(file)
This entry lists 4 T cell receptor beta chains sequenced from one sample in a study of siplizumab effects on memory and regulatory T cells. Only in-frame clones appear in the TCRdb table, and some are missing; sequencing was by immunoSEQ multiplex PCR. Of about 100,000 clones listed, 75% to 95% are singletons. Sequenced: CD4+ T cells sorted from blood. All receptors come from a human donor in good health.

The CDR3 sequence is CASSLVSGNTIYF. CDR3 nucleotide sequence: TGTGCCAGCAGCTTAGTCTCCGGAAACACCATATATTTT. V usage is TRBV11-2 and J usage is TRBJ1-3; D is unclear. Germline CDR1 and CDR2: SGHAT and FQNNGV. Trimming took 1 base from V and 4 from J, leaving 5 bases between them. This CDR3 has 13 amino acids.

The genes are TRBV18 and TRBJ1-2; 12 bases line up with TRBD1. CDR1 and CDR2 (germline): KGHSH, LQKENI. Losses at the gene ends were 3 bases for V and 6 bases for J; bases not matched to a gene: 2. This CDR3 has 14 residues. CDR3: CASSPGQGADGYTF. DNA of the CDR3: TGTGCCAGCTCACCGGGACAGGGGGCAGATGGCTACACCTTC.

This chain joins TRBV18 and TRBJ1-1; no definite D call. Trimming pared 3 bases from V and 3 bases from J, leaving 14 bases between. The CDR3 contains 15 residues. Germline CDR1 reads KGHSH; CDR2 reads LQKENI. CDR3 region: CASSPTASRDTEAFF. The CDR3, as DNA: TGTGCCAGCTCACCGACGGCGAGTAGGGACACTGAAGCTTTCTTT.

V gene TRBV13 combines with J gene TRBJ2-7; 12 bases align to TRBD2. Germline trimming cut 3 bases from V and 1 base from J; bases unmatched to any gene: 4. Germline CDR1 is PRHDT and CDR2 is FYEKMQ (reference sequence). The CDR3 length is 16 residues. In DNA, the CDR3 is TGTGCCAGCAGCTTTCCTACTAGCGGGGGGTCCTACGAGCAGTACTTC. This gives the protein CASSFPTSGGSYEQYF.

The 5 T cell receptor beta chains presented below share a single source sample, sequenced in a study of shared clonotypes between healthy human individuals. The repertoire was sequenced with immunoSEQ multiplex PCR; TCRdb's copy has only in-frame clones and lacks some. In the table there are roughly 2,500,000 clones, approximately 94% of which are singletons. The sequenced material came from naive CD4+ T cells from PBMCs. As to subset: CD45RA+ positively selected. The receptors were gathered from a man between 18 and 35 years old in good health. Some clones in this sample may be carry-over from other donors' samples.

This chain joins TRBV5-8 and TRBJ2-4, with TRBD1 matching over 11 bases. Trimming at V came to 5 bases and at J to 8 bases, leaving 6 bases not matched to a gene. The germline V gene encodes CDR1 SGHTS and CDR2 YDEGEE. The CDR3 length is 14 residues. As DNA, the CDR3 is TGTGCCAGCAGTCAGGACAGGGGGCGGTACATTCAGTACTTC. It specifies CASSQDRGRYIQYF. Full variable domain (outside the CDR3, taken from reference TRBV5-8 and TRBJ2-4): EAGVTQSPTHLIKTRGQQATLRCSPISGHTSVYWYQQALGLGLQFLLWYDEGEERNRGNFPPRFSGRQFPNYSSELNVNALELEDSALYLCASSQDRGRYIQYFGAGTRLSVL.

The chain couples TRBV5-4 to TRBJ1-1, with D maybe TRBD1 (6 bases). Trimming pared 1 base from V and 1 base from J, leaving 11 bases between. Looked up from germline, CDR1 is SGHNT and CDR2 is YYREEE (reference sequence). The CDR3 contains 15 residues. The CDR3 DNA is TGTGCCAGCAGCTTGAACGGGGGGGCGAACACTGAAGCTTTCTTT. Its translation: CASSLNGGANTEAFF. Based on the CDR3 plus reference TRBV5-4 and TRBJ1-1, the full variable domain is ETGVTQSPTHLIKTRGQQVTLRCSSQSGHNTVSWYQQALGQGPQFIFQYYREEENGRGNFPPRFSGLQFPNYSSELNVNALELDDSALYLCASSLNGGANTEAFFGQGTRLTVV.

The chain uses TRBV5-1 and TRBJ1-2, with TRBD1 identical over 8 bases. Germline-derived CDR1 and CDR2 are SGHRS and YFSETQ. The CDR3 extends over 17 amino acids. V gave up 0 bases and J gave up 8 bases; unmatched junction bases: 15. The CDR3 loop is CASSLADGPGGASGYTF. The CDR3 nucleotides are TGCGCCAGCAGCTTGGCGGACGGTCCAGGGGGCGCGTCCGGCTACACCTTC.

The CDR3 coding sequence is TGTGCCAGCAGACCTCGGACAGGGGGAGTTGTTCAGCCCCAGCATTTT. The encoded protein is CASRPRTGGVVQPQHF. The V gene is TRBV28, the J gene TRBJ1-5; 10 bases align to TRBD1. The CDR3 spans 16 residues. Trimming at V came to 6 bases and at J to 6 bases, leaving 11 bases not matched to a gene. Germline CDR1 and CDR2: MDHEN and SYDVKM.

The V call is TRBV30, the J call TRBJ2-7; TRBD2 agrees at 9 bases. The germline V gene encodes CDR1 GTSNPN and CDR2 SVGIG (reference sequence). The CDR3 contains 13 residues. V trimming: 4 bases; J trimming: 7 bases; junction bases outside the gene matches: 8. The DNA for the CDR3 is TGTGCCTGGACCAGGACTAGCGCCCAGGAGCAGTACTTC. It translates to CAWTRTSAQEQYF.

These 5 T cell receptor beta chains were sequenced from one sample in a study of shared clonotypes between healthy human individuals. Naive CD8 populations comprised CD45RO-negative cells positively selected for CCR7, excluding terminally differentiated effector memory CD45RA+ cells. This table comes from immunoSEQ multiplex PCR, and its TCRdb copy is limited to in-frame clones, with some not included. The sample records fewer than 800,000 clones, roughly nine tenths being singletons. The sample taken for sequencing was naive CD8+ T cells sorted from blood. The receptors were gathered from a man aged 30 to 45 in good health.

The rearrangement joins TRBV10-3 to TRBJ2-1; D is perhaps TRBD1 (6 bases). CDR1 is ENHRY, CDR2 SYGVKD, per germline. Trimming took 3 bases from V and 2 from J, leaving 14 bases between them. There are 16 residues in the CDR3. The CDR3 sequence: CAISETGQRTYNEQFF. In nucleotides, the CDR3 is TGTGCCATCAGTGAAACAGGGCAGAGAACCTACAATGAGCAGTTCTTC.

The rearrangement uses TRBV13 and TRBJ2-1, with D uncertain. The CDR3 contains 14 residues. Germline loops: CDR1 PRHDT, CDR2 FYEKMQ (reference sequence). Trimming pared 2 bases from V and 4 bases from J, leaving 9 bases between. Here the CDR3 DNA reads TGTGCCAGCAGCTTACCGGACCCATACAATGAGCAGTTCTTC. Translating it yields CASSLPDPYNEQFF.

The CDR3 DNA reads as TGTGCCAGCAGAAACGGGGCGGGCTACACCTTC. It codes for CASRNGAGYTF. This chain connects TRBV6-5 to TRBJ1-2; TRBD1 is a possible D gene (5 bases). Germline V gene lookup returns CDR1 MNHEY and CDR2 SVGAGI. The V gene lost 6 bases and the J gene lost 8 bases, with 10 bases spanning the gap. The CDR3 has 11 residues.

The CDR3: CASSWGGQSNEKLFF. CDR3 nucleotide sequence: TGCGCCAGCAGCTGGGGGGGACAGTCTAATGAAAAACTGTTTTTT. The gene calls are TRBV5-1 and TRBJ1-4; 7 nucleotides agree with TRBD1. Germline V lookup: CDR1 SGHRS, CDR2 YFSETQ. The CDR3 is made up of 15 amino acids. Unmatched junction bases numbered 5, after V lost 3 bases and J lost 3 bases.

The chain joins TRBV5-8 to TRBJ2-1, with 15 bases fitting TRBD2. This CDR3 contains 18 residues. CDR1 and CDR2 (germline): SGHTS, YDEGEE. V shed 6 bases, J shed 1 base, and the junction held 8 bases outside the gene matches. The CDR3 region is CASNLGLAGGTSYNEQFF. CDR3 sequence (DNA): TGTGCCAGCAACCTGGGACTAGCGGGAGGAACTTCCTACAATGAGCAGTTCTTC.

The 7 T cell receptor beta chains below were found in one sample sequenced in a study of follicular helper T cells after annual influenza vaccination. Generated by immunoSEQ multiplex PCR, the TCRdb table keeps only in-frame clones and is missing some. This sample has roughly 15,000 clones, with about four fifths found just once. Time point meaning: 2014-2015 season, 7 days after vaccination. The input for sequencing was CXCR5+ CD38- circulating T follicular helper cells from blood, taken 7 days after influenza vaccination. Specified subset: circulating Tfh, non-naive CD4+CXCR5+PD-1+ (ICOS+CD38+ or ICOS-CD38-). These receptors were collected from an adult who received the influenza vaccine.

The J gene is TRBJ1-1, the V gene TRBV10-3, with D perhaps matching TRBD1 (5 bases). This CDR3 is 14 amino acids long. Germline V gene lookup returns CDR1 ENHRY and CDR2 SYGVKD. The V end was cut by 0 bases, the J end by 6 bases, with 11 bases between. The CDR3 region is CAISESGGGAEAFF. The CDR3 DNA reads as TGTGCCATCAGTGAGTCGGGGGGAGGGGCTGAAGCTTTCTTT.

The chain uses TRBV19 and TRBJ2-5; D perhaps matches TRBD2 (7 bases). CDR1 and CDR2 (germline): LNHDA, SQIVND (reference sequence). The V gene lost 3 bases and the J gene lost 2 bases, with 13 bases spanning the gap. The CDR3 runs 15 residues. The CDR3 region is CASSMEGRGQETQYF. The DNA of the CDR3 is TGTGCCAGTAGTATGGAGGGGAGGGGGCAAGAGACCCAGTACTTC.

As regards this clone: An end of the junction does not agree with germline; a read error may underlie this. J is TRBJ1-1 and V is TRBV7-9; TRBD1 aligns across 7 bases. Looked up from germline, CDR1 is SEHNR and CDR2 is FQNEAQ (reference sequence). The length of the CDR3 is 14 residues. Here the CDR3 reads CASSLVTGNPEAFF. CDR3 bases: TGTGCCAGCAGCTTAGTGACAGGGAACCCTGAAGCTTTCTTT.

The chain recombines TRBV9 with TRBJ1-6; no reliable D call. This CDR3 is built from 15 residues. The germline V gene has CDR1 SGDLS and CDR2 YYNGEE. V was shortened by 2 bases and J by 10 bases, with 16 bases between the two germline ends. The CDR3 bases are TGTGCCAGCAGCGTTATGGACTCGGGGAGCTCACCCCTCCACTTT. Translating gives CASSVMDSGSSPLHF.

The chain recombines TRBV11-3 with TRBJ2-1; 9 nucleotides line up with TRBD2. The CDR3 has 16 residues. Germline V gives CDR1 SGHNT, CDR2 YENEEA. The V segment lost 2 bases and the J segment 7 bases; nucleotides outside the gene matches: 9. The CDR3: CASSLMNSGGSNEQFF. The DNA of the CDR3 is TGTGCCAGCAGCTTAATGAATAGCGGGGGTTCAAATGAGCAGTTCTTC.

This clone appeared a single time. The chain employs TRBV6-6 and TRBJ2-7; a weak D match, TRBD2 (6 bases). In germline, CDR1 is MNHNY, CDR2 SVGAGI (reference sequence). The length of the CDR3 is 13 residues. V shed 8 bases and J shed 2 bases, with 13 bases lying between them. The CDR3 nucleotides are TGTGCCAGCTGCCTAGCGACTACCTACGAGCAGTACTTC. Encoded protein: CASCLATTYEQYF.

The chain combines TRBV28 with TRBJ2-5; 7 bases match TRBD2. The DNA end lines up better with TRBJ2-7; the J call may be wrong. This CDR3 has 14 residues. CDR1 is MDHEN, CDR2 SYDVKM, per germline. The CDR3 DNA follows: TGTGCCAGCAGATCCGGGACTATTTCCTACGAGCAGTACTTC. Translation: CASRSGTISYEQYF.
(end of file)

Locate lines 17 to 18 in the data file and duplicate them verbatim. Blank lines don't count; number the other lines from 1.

The chain joins TRBV5-8 to TRBJ2-1, with 15 bases fitting TRBD2. This CDR3 contains 18 residues. CDR1 and CDR2 (germline): SGHTS, YDEGEE. V shed 6 bases, J shed 1 base, and the junction held 8 bases outside the gene matches. The CDR3 region is CASNLGLAGGTSYNEQFF. CDR3 sequence (DNA): TGTGCCAGCAACCTGGGACTAGCGGGAGGAACTTCCTACAATGAGCAGTTCTTC.

The 7 T cell receptor beta chains below were found in one sample sequenced in a study of follicular helper T cells after annual influenza vaccination. Generated by immunoSEQ multiplex PCR, the TCRdb table keeps only in-frame clones and is missing some. This sample has roughly 15,000 clones, with about four fifths found just once. Time point meaning: 2014-2015 season, 7 days after vaccination. The input for sequencing was CXCR5+ CD38- circulating T follicular helper cells from blood, taken 7 days after influenza vaccination. Specified subset: circulating Tfh, non-naive CD4+CXCR5+PD-1+ (ICOS+CD38+ or ICOS-CD38-). These receptors were collected from an adult who received the influenza vaccine.